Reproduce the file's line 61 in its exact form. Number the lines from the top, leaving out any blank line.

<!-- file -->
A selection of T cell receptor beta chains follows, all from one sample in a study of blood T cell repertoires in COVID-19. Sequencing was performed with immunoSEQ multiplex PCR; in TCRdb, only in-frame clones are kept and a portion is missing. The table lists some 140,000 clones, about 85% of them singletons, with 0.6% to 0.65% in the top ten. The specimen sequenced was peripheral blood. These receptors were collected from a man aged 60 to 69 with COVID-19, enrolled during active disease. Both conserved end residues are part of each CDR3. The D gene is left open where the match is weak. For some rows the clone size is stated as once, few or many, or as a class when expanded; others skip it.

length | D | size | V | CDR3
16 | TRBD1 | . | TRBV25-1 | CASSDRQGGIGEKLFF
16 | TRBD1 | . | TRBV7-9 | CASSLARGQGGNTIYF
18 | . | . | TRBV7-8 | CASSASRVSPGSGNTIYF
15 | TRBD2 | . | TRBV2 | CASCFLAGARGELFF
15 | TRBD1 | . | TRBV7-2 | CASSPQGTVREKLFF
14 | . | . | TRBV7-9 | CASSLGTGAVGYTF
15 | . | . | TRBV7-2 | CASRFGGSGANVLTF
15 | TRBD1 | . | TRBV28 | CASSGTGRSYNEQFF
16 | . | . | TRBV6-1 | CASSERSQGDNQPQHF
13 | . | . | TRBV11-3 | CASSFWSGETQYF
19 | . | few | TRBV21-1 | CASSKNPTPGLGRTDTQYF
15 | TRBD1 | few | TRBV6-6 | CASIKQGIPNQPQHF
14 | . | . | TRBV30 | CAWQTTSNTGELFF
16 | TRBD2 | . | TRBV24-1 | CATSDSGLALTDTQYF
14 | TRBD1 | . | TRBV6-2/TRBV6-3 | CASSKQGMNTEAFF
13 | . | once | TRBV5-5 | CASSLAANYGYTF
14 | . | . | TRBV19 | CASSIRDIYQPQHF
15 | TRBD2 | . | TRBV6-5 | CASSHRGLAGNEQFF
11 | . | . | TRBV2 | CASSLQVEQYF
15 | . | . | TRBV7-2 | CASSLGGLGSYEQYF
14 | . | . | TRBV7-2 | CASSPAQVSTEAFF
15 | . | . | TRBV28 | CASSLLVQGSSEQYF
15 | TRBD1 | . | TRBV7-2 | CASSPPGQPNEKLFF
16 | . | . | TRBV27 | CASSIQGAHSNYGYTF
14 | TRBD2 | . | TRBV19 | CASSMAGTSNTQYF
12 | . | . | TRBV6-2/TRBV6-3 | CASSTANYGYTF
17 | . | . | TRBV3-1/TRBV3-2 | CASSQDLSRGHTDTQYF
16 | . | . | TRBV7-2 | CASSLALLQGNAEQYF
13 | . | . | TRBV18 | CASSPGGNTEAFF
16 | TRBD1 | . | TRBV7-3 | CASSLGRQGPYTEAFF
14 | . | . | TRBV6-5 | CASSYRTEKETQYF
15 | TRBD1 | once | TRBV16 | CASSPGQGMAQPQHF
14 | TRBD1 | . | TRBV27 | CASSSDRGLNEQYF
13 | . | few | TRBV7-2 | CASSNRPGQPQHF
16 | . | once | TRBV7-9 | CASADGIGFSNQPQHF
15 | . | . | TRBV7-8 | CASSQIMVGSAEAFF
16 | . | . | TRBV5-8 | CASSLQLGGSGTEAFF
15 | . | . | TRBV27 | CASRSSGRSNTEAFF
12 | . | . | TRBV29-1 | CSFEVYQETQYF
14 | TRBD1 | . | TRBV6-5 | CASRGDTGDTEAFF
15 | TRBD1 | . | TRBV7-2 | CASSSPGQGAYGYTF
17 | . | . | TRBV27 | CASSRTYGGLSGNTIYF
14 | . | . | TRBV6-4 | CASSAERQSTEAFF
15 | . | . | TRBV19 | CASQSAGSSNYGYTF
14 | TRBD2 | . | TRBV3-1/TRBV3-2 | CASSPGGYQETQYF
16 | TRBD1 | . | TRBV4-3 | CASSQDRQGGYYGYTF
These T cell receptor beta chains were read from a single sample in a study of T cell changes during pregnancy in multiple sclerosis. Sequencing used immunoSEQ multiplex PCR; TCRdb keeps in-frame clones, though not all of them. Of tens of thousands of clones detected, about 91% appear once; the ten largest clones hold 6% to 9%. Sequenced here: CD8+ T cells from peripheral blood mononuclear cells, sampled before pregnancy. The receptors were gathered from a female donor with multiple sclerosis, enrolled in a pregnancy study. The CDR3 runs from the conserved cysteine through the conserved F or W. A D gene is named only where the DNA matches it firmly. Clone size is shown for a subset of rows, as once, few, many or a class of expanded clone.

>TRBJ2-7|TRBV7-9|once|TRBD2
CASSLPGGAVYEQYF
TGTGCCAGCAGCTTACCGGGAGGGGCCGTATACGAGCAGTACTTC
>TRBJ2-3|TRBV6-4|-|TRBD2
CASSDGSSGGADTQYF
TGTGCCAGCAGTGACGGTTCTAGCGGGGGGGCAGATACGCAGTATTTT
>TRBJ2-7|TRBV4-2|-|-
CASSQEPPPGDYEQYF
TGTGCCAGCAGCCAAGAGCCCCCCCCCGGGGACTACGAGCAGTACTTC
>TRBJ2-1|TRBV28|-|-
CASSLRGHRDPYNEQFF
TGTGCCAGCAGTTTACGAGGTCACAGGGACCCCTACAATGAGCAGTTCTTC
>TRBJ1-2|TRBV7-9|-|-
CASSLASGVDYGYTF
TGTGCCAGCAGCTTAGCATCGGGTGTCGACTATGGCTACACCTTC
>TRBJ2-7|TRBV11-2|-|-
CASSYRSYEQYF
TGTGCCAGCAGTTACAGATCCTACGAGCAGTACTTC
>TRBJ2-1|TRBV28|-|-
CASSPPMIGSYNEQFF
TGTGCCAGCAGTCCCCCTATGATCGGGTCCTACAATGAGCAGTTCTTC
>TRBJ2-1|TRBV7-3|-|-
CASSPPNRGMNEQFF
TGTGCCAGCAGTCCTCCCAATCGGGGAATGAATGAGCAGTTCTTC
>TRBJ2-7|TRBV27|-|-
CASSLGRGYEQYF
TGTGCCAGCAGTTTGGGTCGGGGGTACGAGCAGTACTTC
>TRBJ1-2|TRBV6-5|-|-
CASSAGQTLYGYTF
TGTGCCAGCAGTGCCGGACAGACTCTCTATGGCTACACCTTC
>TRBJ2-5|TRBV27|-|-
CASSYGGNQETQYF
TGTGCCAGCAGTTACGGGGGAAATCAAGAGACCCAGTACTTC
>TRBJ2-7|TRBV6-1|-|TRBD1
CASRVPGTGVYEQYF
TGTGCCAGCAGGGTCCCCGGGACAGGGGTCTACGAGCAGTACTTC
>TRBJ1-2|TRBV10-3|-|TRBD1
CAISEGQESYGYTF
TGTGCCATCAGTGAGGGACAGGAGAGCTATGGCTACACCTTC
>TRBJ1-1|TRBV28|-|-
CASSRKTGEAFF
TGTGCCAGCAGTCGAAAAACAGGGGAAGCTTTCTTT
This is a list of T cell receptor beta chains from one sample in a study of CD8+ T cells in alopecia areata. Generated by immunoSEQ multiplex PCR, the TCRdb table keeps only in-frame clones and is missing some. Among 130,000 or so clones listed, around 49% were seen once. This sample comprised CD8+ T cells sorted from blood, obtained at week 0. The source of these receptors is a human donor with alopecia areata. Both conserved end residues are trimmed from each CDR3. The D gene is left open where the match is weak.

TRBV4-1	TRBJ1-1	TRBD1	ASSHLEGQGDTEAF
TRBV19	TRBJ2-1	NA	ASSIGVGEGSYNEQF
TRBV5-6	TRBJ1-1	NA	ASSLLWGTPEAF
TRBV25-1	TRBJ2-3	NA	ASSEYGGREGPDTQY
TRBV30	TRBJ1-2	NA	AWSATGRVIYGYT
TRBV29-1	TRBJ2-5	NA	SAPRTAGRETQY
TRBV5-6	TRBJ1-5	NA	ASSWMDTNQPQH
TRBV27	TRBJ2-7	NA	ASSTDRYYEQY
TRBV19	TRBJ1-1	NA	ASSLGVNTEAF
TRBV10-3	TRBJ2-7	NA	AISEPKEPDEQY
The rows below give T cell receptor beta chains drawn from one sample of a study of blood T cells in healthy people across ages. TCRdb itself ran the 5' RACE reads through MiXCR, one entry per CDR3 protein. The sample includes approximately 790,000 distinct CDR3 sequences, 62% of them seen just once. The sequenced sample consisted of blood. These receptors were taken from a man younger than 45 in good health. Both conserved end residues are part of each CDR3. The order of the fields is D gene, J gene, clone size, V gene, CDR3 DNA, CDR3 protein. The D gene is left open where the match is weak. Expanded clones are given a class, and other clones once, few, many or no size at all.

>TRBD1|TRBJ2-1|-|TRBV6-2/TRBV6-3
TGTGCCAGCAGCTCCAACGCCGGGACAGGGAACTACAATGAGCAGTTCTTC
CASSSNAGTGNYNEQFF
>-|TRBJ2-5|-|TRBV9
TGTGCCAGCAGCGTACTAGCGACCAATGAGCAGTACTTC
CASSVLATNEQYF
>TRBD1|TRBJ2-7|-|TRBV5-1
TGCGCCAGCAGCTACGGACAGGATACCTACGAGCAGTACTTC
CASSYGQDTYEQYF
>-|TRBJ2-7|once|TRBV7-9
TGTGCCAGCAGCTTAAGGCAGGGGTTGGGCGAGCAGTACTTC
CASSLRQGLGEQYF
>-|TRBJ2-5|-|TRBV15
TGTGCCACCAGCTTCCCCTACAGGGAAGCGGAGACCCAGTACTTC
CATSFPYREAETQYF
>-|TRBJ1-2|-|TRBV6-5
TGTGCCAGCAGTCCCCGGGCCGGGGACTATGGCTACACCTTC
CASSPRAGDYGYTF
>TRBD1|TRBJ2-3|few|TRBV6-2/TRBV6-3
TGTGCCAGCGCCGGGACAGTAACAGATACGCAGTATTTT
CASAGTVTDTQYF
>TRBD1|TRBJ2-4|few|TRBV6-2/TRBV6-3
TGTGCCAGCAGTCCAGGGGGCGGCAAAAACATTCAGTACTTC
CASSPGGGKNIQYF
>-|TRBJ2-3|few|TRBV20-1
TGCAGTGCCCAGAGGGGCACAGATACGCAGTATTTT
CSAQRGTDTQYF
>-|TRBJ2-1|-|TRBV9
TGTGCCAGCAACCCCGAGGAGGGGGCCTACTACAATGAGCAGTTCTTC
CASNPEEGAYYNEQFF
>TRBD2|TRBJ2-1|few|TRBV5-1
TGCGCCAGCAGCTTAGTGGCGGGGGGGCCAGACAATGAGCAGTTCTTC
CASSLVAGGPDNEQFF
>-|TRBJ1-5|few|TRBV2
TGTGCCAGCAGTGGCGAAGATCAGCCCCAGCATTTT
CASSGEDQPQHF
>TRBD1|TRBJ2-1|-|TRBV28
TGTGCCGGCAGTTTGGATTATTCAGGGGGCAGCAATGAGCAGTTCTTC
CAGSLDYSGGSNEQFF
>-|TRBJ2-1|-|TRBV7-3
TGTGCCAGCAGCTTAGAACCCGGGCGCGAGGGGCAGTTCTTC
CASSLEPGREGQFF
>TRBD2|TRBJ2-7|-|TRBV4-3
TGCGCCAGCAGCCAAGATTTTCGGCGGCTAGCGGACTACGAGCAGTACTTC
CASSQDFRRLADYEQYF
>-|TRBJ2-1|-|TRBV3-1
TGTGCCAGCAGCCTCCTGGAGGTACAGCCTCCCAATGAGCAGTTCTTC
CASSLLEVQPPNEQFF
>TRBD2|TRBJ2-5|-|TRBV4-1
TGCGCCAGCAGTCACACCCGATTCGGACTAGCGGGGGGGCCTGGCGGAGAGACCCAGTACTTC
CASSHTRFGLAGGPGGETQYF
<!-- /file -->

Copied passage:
TGTGCCAGCAGTTTACGAGGTCACAGGGACCCCTACAATGAGCAGTTCTTC